A 50-year-old heavy smoker was treated for small cell lung cancer, limited stage, with chemotherapy and radiation. The bulky tumor in his chest was no longer seen after the treatment, and he was told he had a complete response.
Two months following the treatment, the cancer recurred and was resistant to any further systemic therapy.
He asks during his last clinic visit before going to hospice, “How did the cancer come back so quickly, and why was it not cured when I had a complete response?”
What is meant by the term cancer stem cells?
How can cancer stem cells (CSCs) explain treatment resistance and recurrence of disease?
What are the normal stem cells in the lung that the CSCs may be mimicking?
Lung cancer is a progressive disease arising from accumulation of genetic mutations and natural selection of the genetic clones most fit to continue proliferation. However, even within isogenic cancer cell populations, heterogeneity in phenotypes exists. For example, not every lung cancer cell can grow ex vivo in two-dimensional or three-dimensional culture,1,2 and it does not appear that every cell has an equal ability to survive chemotherapy, evade the immune system, or metastasize.3,4 As early as 1858, the idea of “stemness” in cancer was raised by the pathologist Rudolph Virchow,5 and throughout the past century the idea that tumors are driven by a population of stem-like cells has been constantly proposed as the reason for clonal tumor cell heterogeneity. In the past several decades, the idea has been formally termed the cancer stem cell hypothesis.6,7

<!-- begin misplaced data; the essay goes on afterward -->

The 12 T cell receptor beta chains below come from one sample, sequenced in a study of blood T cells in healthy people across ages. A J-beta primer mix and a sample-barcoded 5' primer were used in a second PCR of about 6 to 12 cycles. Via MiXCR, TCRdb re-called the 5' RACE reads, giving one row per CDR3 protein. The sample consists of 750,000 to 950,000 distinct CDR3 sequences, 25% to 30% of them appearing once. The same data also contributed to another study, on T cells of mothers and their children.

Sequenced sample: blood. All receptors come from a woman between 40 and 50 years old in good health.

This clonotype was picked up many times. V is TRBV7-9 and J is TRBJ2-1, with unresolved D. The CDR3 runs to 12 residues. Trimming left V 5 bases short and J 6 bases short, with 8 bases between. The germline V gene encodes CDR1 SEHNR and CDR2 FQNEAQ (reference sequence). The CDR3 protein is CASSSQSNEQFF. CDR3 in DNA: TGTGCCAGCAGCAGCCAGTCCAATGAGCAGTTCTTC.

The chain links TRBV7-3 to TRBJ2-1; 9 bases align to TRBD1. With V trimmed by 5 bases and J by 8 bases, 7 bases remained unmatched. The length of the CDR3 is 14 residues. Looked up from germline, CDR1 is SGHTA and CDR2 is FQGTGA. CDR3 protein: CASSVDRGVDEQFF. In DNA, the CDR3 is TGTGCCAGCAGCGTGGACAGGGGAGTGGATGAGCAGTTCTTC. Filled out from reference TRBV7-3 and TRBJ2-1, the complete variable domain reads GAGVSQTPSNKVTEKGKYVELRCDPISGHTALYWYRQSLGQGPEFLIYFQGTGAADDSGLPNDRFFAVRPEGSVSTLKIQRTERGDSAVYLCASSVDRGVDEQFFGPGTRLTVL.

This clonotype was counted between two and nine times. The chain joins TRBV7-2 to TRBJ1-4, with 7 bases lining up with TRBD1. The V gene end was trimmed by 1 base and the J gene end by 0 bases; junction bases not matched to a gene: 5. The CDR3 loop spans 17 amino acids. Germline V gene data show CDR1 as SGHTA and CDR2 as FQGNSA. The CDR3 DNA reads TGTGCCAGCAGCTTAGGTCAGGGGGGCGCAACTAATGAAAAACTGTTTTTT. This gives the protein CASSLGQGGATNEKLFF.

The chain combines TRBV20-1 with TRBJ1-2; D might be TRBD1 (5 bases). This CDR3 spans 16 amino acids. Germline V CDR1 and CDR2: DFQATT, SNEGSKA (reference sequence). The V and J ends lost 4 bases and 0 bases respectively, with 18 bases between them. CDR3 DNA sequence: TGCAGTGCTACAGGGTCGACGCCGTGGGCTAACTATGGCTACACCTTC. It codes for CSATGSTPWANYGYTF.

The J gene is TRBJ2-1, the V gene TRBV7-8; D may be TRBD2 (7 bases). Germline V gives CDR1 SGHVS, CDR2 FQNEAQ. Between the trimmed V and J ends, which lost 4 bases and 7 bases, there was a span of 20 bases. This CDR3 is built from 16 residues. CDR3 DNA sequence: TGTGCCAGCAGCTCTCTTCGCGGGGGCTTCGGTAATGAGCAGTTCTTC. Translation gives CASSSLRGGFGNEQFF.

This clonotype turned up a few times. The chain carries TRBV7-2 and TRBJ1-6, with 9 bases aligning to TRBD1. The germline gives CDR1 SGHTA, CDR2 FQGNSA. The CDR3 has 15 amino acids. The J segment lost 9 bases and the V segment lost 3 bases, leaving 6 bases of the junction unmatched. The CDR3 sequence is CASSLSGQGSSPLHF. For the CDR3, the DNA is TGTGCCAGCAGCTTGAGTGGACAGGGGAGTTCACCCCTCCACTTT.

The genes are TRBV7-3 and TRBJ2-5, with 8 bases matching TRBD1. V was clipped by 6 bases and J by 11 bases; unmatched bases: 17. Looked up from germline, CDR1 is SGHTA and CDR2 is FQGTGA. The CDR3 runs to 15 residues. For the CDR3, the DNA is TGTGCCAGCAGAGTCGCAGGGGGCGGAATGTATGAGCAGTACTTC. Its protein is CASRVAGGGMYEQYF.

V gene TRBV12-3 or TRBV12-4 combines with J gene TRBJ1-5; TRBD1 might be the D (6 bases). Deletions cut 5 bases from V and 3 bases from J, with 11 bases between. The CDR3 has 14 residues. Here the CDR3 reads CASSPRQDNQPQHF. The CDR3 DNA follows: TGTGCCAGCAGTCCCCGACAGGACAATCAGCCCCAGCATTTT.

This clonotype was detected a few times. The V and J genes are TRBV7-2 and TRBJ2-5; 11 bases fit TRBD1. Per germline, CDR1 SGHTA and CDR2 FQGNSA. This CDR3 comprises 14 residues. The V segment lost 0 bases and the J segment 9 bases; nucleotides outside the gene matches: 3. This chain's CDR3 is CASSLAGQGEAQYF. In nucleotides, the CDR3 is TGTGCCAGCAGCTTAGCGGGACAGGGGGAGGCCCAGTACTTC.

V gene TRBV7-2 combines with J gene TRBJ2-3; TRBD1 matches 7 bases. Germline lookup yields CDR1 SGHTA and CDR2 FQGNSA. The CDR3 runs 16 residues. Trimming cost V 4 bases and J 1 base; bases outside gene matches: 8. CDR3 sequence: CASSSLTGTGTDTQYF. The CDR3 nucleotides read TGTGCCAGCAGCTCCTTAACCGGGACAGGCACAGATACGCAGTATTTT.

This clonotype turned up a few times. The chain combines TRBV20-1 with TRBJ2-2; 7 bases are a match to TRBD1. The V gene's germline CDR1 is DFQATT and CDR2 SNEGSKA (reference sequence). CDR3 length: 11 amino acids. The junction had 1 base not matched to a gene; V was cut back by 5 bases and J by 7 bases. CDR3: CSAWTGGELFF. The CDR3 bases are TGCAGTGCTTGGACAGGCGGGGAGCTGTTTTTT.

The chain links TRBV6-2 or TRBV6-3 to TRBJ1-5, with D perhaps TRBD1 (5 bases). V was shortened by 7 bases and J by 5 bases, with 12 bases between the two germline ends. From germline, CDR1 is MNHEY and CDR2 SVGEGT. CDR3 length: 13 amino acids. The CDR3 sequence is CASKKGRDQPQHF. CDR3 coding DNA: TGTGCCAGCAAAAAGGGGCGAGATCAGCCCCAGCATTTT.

The CSC hypothesis proposes that tumors can be hierarchically organized, and that only the cancer cells at the top of the hierarchy have the unique properties of self-renewal and the ability to differentiate into multiple lineages (Figure 8-1). In normal tissues, these traits of self-renewal and differentiation allow stem cells to repopulate organs during homeostatic turnover and after tissue injury. In the context of cancer, “stemness” implies that these cancer cells have a more unlimited proliferative potential than “nonstem” cancer cells and therefore that they are the cells able to drive tumor growth long term. Corollaries to the CSC hypothesis include that CSCs are relatively resistant to chemotherapies through multiple mechanisms, including relative quiescence; that CSCs drive recurrent disease; and that CSCs are responsible for seeding metastases.3,4,8 Whether one or all of these properties of long-term tumor growth, disease resistance to therapy, and metastatic spread of cancer can be attributed to a single subpopulation of cancer cells relies largely on the composition of the tumor, including the mutations present, the polyclonality of the tumor, and the differentiation state of the cells within the tumor.8 In order to fully appreciate the possible traits of a CSC population, it is first necessary to understand the ...